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The conformist, p.28
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       The Conformist, p.28

           Alberto Moravia
 

  He noticed that Lina seemed out of sorts. When she was seated, she opened her compact with a piqued and hurried air and powdered her nose and cheeks swiftly, with repeated, angry little stabs. In contrast, Giulia appeared to be placid and indifferent. She sat down next to her husband and took one of his hands under the table with an affectionate gesture, as if to confirm her repugnance for Lina. The manager with the monocle came back and, curling her smooth and pallid face into a honeyed smile, asked in an affected voice if all was well.

  Lina replied dryly that everything couldn’t be better.

  The manager bent down to Giulia and said to her, “This is the first time you’ve come here … May I offer you a flower?”

  “Yes, thank you,” said Giulia, surprised.

  “Cristina,” called out the manager. A girl — she, too, in a man’s vest — very different than the plump, pretty flower girls usually found in dance halls, approached the table. She was pale and haggard, without makeup, and had an Oriental face with a large nose, big lips, and a bald and bony forehead under hair cut very short and very badly, as if some illness had thinned it. She held out a basket full of gardenias, and the manager chose one and pinned it to Giulia’s breast, saying, “Compliments of the management.”

  “Thank you,” said Giulia.

  “Don’t mention it,” said the manager. “I’m guessing the signora is Spanish. Am I right?”

  “Italian,” said Giulia.

  “Ah, Italian … I should have known … with those black eyes.…” The words were lost in the din of the crowd, as the manager and the thin and melancholy Cristina walked away together.

  The orchestra began to play again. Lina turned to Marcello and said to him, almost ironically, “Why don’t you invite me to dance? I’d like to.” Without saying a word, he rose and followed her toward the dance floor.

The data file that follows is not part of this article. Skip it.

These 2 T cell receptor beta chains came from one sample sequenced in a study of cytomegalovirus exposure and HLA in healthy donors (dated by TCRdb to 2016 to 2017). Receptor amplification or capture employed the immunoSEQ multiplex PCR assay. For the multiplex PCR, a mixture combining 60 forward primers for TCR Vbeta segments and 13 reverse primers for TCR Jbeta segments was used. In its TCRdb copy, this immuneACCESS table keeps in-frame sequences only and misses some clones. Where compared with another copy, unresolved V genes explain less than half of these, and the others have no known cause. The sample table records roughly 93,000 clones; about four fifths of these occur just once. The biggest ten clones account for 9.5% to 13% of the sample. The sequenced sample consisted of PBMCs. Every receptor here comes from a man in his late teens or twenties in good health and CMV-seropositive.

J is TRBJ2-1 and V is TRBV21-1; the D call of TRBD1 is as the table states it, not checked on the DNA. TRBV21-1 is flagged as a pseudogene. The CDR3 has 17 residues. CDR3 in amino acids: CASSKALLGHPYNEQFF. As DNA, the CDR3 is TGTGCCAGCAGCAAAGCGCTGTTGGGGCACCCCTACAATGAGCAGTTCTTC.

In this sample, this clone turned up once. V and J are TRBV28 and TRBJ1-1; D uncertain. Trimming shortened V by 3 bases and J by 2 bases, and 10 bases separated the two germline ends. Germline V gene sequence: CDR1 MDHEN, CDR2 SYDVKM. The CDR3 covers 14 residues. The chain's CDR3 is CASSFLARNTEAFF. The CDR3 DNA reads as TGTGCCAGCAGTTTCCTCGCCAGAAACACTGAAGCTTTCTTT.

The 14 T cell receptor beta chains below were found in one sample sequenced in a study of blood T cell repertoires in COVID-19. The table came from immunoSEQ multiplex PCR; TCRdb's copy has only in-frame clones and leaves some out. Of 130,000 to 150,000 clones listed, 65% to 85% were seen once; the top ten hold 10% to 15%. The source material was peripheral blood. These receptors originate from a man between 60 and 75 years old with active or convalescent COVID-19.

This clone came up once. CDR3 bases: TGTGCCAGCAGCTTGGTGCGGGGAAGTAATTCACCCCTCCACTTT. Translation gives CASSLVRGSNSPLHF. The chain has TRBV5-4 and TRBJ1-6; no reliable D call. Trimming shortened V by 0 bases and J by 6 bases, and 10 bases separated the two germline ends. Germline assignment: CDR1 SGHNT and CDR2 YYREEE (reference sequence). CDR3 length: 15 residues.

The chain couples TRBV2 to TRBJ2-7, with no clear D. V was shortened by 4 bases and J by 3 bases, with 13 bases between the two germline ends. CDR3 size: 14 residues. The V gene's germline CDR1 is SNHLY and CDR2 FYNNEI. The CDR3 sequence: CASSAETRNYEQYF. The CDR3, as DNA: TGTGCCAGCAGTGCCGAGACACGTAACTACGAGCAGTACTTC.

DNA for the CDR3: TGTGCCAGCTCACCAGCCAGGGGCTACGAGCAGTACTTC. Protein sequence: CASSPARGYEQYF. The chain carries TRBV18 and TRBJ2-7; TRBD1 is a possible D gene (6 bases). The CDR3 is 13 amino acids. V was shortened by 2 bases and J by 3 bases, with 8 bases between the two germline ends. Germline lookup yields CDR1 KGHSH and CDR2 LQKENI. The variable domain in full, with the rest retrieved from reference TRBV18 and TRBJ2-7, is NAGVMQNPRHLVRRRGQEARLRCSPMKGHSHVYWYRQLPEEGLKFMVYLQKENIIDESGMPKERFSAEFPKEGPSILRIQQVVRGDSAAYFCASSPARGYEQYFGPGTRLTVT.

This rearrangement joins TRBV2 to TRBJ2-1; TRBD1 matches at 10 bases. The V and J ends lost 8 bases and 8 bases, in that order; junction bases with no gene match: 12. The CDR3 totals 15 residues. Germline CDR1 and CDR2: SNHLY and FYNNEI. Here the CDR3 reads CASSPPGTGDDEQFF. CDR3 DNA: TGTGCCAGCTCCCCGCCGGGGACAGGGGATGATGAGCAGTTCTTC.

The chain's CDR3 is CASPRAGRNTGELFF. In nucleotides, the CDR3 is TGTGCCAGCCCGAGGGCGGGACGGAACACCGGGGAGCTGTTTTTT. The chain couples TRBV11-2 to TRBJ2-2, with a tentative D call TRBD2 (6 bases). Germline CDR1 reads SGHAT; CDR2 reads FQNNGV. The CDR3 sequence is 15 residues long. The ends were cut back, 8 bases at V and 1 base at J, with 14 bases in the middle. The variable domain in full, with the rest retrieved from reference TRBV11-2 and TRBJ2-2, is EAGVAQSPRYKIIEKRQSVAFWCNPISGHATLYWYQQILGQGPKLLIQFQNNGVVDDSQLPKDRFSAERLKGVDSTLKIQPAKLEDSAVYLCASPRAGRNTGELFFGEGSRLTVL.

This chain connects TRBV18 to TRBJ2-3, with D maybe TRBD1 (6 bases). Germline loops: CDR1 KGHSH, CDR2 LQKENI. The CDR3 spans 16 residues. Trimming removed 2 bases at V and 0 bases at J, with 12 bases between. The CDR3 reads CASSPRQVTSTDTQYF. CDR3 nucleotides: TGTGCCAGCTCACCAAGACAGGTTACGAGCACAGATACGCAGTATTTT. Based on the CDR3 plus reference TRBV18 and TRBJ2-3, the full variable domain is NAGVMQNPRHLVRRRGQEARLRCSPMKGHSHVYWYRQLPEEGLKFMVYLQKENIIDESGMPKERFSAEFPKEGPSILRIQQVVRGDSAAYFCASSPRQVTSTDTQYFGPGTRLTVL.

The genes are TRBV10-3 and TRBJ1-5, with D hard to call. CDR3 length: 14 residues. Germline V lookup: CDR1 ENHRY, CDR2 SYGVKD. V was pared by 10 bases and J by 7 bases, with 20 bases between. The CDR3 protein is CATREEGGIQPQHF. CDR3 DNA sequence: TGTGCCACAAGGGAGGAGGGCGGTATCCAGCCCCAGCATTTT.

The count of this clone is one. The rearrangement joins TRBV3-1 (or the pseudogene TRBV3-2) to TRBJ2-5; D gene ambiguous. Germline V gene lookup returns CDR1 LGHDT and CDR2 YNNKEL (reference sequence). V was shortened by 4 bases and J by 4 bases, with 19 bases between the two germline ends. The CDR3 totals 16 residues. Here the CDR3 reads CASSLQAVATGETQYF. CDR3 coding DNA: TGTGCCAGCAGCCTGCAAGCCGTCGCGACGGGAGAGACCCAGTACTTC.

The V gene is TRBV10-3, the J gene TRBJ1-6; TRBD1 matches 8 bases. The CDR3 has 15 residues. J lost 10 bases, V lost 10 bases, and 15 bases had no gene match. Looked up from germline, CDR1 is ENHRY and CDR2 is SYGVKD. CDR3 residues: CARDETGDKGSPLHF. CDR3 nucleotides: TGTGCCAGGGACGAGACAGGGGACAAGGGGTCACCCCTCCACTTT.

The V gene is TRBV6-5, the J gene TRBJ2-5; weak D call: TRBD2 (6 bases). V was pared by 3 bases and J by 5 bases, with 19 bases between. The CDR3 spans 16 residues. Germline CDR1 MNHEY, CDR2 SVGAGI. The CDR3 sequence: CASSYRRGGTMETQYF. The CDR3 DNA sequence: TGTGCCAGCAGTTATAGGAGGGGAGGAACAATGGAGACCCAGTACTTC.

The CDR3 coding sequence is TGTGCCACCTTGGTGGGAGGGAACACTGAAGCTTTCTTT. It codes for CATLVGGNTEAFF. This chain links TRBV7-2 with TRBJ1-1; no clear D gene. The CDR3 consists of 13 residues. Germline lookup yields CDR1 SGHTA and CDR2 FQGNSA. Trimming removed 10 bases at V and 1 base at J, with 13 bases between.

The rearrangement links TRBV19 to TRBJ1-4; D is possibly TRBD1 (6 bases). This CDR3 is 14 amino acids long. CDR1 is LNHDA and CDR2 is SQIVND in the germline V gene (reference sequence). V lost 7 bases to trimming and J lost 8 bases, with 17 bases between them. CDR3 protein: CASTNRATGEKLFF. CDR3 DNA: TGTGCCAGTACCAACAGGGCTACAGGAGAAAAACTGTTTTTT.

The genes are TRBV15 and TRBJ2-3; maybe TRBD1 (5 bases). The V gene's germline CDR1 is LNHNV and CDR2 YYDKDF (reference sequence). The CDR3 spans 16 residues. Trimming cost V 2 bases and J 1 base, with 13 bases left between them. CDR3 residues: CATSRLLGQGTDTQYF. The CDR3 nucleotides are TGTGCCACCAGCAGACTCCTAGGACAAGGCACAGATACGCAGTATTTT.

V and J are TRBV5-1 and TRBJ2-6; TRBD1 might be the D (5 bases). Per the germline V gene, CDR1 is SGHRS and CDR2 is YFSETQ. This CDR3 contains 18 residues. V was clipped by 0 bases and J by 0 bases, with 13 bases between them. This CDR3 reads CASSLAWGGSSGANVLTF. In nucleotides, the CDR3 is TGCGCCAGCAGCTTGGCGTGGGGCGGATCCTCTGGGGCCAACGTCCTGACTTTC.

The began to dance. Lina held herself so far from him that Marcello couldn’t help remembering, to his sorrow, the possessive affection with which only a short time before she had pressed herself against Giulia. They danced for a while in silence and then Lina said suddenly, with an anger in which her pretence of loving complicity was strangely tinged with aversion and rage, “Instead of kissing me in the car where there was the danger that my husband might see us, you could have pressed your wife to let me come along on the trip to Versailles.”

  Marcello was astonished at the natural way she was able to graft her real anger onto their false relationship of love, as well as at the ease with which she had suddenly slipped into calling him tu, the more intimate form of address, like a woman without scruples about betraying her husband; and for a moment he said nothing.

  Lina, interpreting this silence in her own way, insisted, “Why don’t you talk now? Is this your love? You’re not even capable of making your silly wife obey you.”

  “My wife isn’t silly,” he answered mildly, more curious than offended by her strange rage.

  She hurled herself immediately into the breach he had opened by his response. “What do you mean, she’s not silly,” she exclaimed irritably, almost surprised. “My dear, even a blind man could see it … She’s lovely, of course, but perfectly stupid, a beautiful beast. How can you not be aware of it?”

  “I like her the way she is,” he said.

  “A goose … an idiot … the Côte d’Azur … a little provincial without a crumb of a brain. The Côte d’Azur, really … why not Montecarlo or Deauville? Why not just the Eiffel Tower?”

  She seemed out of her mind with frustration, a sign, thought Marcello, that there had been some unpleasant discussion between her and Giulia while they were dancing. He said gently, “Don’t worry about my wife. Tomorrow morning come to the hotel … Giulia will have to accept your being there. And then the three of us will go to Versailles together.”

  He saw her look at him with a gleam of hope. Then her anger prevailed and she said, “What an absurd idea! Your wife has already said very clearly that she doesn’t want me there, and I’m not in the habit of going where I’m not wanted.”

  Marcello replied simply, “Well, I want you to come.”

  “Yes, but your wife doesn’t.”

  “What does my wife matter to you? Isn’t it enough that we love each other?”